Taxes, taxes and taxes … oh, my!

Lawmakers trying to poach more from private industry

By Geoffrey Lawrence
  • Thursday, June 2, 2011

"Revenue solutions" are the talk of Carson City as the Nevada Legislature heads into its final weeks. Unsatisfied with Gov. Brian Sandoval's newest proposals to hold state spending in the next budget cycle at a similar level to the current budget cycle, majority Democrats are pressing for more taxes on Silver State businesses, workers and consumers. These tax increases would push up state spending by about $1 billion.

Majority leaders have proposed $1.2 billion in new taxes, part of which would be used to eliminate the questionable gimmicks within the governor's budget proposal, which include a loan against future insurance property tax revenues, the use of school district bond reserve funds and the continuation of property tax diversions and mining tax prepayments.

The tax package recently unveiled by legislative Democrats has three legs: (1) the removal of sunset provisions from the temporary tax hikes approved in 2009, (2) a revenue-enhancing expansion of the sales-tax base to include some services, and (3) the creation of a new business-margins tax, which Democrats say would eventually replace the current modified business tax.

Every tax instrument impacts economic behavior in unique ways. All of them, however, destroy potential wealth. The reason is that they alter human action away from the welfare-maximizing behaviors that occur within free and open markets. Yet, as governments are compelled to levy taxes in order to provide for certain 'public goods' — such as the rule of law — serious consideration should be given to the relative merits and drawbacks of alternative taxing mechanisms.

Consumption taxes (e.g. general sales taxes) artificially elevate the final prices facing consumers and, therefore, suppress consumer demand for the taxed goods. That, in turn, means retailers see fewer revenues. The decline in revenue is then translated backwards to the factor inputs, meaning reduced demand for — and smaller returns to — labor and capital.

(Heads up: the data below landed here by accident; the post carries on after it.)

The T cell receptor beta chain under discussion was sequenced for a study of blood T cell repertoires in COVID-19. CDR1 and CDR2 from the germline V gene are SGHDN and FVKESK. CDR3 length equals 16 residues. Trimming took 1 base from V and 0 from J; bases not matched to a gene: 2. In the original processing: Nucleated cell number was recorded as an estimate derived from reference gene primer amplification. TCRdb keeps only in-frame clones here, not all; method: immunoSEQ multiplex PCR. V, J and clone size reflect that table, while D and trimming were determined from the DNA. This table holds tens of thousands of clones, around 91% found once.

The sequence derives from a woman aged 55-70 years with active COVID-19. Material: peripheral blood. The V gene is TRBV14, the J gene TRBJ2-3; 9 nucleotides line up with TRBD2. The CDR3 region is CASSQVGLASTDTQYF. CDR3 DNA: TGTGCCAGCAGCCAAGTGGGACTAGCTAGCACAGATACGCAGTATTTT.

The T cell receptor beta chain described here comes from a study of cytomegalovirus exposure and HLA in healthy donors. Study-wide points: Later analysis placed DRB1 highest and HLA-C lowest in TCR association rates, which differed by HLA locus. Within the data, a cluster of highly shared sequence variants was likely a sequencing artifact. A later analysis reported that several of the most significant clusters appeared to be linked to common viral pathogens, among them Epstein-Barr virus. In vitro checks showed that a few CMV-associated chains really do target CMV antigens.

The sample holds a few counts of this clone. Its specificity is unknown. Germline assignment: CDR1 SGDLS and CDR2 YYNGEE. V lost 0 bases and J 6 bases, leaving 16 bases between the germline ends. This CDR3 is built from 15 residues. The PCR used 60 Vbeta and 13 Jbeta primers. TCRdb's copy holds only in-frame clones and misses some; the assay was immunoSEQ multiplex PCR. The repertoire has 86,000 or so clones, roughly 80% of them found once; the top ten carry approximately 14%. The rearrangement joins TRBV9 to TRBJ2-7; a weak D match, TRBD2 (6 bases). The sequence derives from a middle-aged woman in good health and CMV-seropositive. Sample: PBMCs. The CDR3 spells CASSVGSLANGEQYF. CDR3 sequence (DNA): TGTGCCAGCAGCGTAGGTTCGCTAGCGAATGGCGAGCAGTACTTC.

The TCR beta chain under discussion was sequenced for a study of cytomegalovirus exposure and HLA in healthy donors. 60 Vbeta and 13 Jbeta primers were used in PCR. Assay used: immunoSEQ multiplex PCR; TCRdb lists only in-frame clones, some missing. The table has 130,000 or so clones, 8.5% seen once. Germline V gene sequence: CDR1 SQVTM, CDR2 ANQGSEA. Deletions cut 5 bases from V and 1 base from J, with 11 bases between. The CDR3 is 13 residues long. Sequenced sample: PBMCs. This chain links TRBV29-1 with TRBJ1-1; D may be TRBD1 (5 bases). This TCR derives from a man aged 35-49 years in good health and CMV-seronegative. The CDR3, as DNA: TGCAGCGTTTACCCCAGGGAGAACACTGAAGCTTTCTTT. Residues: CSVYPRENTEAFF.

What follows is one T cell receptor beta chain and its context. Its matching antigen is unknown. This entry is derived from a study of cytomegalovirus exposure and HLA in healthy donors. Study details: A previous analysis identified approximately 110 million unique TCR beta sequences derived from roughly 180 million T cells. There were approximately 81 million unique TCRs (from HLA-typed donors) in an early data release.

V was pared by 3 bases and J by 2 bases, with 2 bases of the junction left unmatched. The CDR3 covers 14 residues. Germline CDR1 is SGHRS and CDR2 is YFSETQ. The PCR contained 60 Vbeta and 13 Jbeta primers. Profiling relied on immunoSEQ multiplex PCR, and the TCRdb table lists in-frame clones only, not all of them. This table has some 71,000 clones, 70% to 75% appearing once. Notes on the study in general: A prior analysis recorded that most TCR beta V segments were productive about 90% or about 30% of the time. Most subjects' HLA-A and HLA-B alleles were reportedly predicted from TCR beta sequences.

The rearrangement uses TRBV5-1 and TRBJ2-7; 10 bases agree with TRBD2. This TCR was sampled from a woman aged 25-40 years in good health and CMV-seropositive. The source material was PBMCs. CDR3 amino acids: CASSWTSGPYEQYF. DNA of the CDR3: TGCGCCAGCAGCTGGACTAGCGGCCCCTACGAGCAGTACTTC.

Hence, the legislative majority's plans for extending the higher sales tax rates imposed in 2009 and expanding the sales tax base will ultimately, if passed into law, exert continued downward pressure on private-sector wages at a time when "effective" unemployment rates linger near 24 percent.

As the Nevada Policy Research Institute has highlighted, there is merit to the concept of expanding the sales tax base on a revenue-neutral basis. It would accord with standard theory on sound tax policy, which emphasizes a broad base with uniformly low rates and minimal exemptions. However, Democrats' plans to increase the overall sales-tax burden would only exacerbate the negative impact of this tax on consumer demand and, consequently, on wages and employment.

Democrats have also asked for the elimination of the modified business tax, which is a tax on payroll. In other words, it is a direct tax on labor. The MBT artificially increases labor costs, thereby suppressing the demand for labor. As a result, the tax is a negative incentive for employers to retain existing workers or to hire new ones.

The MBT can also lead to an over-mechanization of industry because the tax artificially skews the cost of capital relative to labor. Economists refer to this trade-off between hiring workers or investing in machines to do the work as the "marginal rate of substitution." Taxes on labor, as with taxes that specifically target capital, distort this delicate balance and lead to sub-optimal levels of production — meaning fewer goods will be available.

However, the business margin tax that Democrats would like to replace the MBT with could be even worse. A major weakness inherent in the proposed margin tax is that the tax is assessed at every stage of production throughout the supply chain. As a result, the tax builds on itself or "pyramids" — effectively leading to a disproportionately high tax rate on complex goods that require multiple stages of production. The tax would likely place Nevada at a competitive disadvantage for high-tech industries (e.g. photovoltaic solar energy, biotech industries, computer manufacturing, etc.) that require many stages of production. It would therefore work directly against the Democrats' own purported goal of economic diversification.

Whatever the particulars of the taxes sought, it should be clear that the majority's quest for more taxes will continue to enrich a protected class of government workers who already enjoy lifestyles far greater than the taxpayers who support them.

NPRI has identified billions in "spending solutions" that could maintain or improve the quality of services. Until each of these is implemented, calls for more taxes should fall on deaf ears.

Geoffrey Lawrence is deputy director of policy at the Nevada Policy Research Institute. For more visit This article first appeared in the June 2011 edition of Nevada Business.

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